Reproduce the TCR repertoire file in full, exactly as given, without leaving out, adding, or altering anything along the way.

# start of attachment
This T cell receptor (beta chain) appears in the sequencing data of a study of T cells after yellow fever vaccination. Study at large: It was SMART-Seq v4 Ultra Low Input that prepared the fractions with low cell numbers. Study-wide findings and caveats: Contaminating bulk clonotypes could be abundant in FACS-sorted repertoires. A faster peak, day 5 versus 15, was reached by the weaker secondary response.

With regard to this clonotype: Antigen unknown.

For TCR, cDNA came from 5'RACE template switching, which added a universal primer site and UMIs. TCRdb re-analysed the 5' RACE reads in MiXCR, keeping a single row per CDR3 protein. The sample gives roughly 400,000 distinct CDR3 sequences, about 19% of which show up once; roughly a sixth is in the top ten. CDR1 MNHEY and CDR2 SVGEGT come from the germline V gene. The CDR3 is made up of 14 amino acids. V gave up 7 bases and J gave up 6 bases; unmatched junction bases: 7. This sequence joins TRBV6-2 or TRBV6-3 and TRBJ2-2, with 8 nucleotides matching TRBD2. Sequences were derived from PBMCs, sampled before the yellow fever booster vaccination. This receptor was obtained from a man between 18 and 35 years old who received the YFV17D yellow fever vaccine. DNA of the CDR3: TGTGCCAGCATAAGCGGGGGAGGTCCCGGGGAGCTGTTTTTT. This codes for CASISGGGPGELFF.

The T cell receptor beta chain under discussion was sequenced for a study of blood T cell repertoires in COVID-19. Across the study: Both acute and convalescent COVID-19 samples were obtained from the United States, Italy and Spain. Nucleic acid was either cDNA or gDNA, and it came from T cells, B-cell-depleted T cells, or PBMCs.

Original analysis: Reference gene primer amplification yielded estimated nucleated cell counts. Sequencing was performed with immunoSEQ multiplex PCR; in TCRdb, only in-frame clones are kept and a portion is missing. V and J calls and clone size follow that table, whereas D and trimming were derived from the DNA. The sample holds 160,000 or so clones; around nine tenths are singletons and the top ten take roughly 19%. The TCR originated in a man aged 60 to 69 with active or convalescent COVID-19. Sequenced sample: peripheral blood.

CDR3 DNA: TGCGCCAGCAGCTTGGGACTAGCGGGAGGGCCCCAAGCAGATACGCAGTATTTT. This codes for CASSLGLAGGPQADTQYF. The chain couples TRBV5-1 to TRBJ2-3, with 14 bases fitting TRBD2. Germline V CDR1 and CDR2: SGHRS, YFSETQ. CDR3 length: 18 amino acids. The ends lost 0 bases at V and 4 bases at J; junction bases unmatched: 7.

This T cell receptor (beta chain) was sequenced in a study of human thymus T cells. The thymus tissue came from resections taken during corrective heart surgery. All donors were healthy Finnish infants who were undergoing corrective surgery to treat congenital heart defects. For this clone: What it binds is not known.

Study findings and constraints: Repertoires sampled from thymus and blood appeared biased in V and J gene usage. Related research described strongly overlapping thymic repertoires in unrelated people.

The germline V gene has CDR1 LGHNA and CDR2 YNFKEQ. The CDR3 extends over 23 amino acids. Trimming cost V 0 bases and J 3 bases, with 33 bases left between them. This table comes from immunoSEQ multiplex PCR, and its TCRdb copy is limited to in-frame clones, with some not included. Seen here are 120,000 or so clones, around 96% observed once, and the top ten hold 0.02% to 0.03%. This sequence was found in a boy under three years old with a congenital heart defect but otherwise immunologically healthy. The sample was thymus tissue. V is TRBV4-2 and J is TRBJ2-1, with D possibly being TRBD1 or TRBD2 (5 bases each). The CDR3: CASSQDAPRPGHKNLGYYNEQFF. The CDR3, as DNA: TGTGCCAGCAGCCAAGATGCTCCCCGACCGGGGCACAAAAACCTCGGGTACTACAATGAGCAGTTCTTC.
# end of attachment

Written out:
This T cell receptor (beta chain) appears in the sequencing data of a study of T cells after yellow fever vaccination. Study at large: It was SMART-Seq v4 Ultra Low Input that prepared the fractions with low cell numbers. Study-wide findings and caveats: Contaminating bulk clonotypes could be abundant in FACS-sorted repertoires. A faster peak, day 5 versus 15, was reached by the weaker secondary response.

With regard to this clonotype: Antigen unknown.

For TCR, cDNA came from 5'RACE template switching, which added a universal primer site and UMIs. TCRdb re-analysed the 5' RACE reads in MiXCR, keeping a single row per CDR3 protein. The sample gives roughly 400,000 distinct CDR3 sequences, about 19% of which show up once; roughly a sixth is in the top ten. CDR1 MNHEY and CDR2 SVGEGT come from the germline V gene. The CDR3 is made up of 14 amino acids. V gave up 7 bases and J gave up 6 bases; unmatched junction bases: 7. This sequence joins TRBV6-2 or TRBV6-3 and TRBJ2-2, with 8 nucleotides matching TRBD2. Sequences were derived from PBMCs, sampled before the yellow fever booster vaccination. This receptor was obtained from a man between 18 and 35 years old who received the YFV17D yellow fever vaccine. DNA of the CDR3: TGTGCCAGCATAAGCGGGGGAGGTCCCGGGGAGCTGTTTTTT. This codes for CASISGGGPGELFF.

The T cell receptor beta chain under discussion was sequenced for a study of blood T cell repertoires in COVID-19. Across the study: Both acute and convalescent COVID-19 samples were obtained from the United States, Italy and Spain. Nucleic acid was either cDNA or gDNA, and it came from T cells, B-cell-depleted T cells, or PBMCs.

Original analysis: Reference gene primer amplification yielded estimated nucleated cell counts. Sequencing was performed with immunoSEQ multiplex PCR; in TCRdb, only in-frame clones are kept and a portion is missing. V and J calls and clone size follow that table, whereas D and trimming were derived from the DNA. The sample holds 160,000 or so clones; around nine tenths are singletons and the top ten take roughly 19%. The TCR originated in a man aged 60 to 69 with active or convalescent COVID-19. Sequenced sample: peripheral blood.

CDR3 DNA: TGCGCCAGCAGCTTGGGACTAGCGGGAGGGCCCCAAGCAGATACGCAGTATTTT. This codes for CASSLGLAGGPQADTQYF. The chain couples TRBV5-1 to TRBJ2-3, with 14 bases fitting TRBD2. Germline V CDR1 and CDR2: SGHRS, YFSETQ. CDR3 length: 18 amino acids. The ends lost 0 bases at V and 4 bases at J; junction bases unmatched: 7.

This T cell receptor (beta chain) was sequenced in a study of human thymus T cells. The thymus tissue came from resections taken during corrective heart surgery. All donors were healthy Finnish infants who were undergoing corrective surgery to treat congenital heart defects. For this clone: What it binds is not known.

Study findings and constraints: Repertoires sampled from thymus and blood appeared biased in V and J gene usage. Related research described strongly overlapping thymic repertoires in unrelated people.

The germline V gene has CDR1 LGHNA and CDR2 YNFKEQ. The CDR3 extends over 23 amino acids. Trimming cost V 0 bases and J 3 bases, with 33 bases left between them. This table comes from immunoSEQ multiplex PCR, and its TCRdb copy is limited to in-frame clones, with some not included. Seen here are 120,000 or so clones, around 96% observed once, and the top ten hold 0.02% to 0.03%. This sequence was found in a boy under three years old with a congenital heart defect but otherwise immunologically healthy. The sample was thymus tissue. V is TRBV4-2 and J is TRBJ2-1, with D possibly being TRBD1 or TRBD2 (5 bases each). The CDR3: CASSQDAPRPGHKNLGYYNEQFF. The CDR3, as DNA: TGTGCCAGCAGCCAAGATGCTCCCCGACCGGGGCACAAAAACCTCGGGTACTACAATGAGCAGTTCTTC.